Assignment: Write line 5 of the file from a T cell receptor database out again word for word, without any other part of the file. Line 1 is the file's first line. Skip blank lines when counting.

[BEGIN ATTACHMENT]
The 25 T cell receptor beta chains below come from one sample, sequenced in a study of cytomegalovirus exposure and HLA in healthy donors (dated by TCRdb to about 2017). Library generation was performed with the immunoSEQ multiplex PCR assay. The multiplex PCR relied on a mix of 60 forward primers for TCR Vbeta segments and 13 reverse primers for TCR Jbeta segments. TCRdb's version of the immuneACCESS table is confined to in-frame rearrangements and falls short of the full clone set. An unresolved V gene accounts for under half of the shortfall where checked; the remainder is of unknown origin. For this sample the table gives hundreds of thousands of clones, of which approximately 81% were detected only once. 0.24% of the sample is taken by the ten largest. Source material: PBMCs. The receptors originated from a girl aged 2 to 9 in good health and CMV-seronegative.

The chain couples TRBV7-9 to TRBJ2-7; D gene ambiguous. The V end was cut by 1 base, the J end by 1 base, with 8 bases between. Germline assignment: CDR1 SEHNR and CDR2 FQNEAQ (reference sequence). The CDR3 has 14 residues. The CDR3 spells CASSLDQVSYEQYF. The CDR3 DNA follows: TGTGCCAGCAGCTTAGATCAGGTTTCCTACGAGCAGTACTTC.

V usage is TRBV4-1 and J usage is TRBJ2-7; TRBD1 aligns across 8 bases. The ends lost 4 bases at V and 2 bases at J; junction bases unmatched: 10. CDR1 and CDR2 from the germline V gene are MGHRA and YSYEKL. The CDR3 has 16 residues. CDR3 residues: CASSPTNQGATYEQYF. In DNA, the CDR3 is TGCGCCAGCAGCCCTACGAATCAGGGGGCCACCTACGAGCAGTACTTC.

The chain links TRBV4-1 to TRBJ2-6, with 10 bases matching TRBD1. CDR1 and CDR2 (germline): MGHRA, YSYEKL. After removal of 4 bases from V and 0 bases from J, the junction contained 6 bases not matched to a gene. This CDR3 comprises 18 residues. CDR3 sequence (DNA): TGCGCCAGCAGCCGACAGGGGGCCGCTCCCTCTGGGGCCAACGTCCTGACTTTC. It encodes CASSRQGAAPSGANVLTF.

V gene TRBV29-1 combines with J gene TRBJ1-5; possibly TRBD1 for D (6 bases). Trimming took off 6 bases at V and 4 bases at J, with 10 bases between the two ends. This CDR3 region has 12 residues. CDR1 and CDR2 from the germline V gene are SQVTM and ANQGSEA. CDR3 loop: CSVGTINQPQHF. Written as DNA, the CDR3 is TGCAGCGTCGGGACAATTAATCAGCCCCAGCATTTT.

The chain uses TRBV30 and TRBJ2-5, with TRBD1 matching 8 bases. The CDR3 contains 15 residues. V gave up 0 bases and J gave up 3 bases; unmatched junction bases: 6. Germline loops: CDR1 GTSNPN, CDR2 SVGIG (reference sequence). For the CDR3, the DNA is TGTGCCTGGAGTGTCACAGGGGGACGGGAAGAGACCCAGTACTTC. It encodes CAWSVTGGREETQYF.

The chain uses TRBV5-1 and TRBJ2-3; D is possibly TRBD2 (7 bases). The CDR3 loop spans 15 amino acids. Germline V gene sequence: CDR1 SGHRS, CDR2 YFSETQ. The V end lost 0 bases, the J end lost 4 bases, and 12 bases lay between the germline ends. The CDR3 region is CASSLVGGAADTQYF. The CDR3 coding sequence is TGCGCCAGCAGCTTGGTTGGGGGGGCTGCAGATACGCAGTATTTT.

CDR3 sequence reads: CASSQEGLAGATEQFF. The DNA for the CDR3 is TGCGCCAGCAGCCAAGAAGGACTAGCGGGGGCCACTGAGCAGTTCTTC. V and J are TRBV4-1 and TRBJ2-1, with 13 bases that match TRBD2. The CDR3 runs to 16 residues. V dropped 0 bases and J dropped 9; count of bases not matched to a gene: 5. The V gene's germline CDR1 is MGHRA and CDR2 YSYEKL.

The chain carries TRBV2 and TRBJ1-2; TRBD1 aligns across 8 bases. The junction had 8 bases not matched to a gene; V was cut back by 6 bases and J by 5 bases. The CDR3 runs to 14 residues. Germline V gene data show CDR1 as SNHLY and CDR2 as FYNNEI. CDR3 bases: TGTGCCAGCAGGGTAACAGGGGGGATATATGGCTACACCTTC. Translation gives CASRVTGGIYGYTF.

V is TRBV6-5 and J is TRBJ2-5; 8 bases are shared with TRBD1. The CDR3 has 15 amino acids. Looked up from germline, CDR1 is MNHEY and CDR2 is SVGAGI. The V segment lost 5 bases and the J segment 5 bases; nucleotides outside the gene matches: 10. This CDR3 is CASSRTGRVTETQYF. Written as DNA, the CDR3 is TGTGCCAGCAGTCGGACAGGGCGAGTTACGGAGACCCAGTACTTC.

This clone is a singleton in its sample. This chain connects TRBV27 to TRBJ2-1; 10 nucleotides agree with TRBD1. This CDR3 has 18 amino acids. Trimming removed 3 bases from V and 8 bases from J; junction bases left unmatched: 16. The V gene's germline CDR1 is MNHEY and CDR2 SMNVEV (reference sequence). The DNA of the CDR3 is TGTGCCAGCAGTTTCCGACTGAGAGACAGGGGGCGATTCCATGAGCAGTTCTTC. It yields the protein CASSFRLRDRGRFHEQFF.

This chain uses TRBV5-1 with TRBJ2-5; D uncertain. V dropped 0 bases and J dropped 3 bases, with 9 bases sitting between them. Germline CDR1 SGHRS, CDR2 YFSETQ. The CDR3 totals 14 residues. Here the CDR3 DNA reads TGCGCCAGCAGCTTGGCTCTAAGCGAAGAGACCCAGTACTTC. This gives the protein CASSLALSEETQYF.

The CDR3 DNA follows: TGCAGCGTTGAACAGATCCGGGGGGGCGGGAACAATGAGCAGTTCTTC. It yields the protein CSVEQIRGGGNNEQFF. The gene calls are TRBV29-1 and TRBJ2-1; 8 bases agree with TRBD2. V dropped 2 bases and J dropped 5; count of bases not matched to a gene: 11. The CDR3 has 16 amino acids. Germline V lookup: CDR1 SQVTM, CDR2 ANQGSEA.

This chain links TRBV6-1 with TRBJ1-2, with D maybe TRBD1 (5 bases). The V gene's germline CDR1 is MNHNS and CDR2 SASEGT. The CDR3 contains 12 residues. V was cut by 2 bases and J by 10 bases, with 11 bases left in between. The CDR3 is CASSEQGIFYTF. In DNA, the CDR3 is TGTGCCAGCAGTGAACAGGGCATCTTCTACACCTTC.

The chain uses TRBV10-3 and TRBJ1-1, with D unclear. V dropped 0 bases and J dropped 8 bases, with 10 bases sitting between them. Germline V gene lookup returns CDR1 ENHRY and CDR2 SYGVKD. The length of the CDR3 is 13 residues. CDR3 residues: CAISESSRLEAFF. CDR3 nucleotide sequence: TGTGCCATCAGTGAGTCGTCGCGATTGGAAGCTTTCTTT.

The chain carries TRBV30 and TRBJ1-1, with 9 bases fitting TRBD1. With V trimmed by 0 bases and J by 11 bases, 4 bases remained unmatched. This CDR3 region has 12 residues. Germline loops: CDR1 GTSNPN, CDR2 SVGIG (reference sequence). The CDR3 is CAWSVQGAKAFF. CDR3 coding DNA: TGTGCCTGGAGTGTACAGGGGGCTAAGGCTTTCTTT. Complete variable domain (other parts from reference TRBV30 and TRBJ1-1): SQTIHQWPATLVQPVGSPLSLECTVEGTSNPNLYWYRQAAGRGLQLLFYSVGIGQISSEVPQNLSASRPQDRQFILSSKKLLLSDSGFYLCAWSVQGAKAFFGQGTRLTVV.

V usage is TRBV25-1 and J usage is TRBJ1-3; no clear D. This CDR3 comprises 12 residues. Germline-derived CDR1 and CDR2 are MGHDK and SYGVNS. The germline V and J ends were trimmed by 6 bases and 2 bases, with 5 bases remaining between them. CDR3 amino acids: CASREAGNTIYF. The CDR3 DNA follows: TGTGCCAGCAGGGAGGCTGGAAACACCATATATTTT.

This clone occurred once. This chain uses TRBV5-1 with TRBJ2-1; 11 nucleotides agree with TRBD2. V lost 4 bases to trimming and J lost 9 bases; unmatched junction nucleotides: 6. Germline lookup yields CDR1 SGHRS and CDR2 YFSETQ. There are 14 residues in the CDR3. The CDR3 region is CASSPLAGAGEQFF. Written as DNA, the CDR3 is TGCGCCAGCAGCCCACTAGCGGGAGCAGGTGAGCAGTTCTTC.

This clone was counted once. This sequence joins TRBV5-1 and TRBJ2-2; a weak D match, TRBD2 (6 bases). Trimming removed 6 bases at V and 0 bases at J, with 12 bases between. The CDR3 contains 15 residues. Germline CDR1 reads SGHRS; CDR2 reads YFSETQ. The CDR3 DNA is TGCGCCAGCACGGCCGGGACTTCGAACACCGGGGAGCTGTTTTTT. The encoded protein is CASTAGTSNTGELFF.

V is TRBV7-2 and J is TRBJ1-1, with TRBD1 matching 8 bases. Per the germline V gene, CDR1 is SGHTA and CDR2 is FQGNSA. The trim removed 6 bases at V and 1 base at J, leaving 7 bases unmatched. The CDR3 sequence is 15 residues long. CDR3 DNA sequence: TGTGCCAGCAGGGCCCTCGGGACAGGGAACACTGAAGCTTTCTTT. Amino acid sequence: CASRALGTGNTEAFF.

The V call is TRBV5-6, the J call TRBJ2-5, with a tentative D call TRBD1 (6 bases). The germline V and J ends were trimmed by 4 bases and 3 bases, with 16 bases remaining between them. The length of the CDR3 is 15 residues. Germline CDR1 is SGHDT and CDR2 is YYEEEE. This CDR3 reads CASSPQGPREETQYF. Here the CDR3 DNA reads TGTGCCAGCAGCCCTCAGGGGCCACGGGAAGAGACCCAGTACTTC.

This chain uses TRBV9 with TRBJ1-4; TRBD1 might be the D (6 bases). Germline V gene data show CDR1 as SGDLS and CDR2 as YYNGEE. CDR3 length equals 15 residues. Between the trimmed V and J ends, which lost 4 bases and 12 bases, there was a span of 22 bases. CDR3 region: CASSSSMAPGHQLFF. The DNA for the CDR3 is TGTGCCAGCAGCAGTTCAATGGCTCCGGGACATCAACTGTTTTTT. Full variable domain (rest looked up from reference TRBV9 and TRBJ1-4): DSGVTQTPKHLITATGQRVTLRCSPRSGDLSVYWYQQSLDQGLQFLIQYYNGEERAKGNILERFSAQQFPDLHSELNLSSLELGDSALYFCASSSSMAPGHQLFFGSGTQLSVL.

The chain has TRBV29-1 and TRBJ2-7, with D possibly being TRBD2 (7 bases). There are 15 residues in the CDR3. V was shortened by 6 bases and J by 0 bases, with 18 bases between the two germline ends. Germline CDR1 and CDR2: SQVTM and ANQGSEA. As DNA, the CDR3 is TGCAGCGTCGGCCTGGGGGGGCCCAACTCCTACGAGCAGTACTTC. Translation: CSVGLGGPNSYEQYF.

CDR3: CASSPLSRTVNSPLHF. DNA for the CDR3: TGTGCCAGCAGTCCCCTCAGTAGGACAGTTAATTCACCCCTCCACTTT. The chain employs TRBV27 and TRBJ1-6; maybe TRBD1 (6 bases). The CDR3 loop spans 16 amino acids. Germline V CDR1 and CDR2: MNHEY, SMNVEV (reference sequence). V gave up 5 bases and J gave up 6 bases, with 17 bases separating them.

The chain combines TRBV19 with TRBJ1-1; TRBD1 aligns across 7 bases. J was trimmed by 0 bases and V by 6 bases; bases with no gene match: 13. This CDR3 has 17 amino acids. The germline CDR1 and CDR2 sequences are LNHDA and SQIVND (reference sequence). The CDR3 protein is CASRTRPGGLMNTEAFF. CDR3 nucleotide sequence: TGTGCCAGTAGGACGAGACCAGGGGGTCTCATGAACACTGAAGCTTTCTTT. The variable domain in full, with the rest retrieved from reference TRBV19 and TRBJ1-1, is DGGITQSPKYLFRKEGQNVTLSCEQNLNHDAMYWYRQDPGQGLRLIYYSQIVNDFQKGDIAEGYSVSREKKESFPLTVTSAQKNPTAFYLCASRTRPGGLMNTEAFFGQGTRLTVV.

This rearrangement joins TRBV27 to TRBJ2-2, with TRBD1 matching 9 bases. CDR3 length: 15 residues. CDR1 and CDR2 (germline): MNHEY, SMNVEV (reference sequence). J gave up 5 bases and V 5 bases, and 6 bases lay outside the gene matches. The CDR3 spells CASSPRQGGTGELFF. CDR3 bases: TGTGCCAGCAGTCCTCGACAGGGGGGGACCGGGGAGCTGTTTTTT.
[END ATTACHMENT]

V gene TRBV29-1 combines with J gene TRBJ1-5; possibly TRBD1 for D (6 bases). Trimming took off 6 bases at V and 4 bases at J, with 10 bases between the two ends. This CDR3 region has 12 residues. CDR1 and CDR2 from the germline V gene are SQVTM and ANQGSEA. CDR3 loop: CSVGTINQPQHF. Written as DNA, the CDR3 is TGCAGCGTCGGGACAATTAATCAGCCCCAGCATTTT.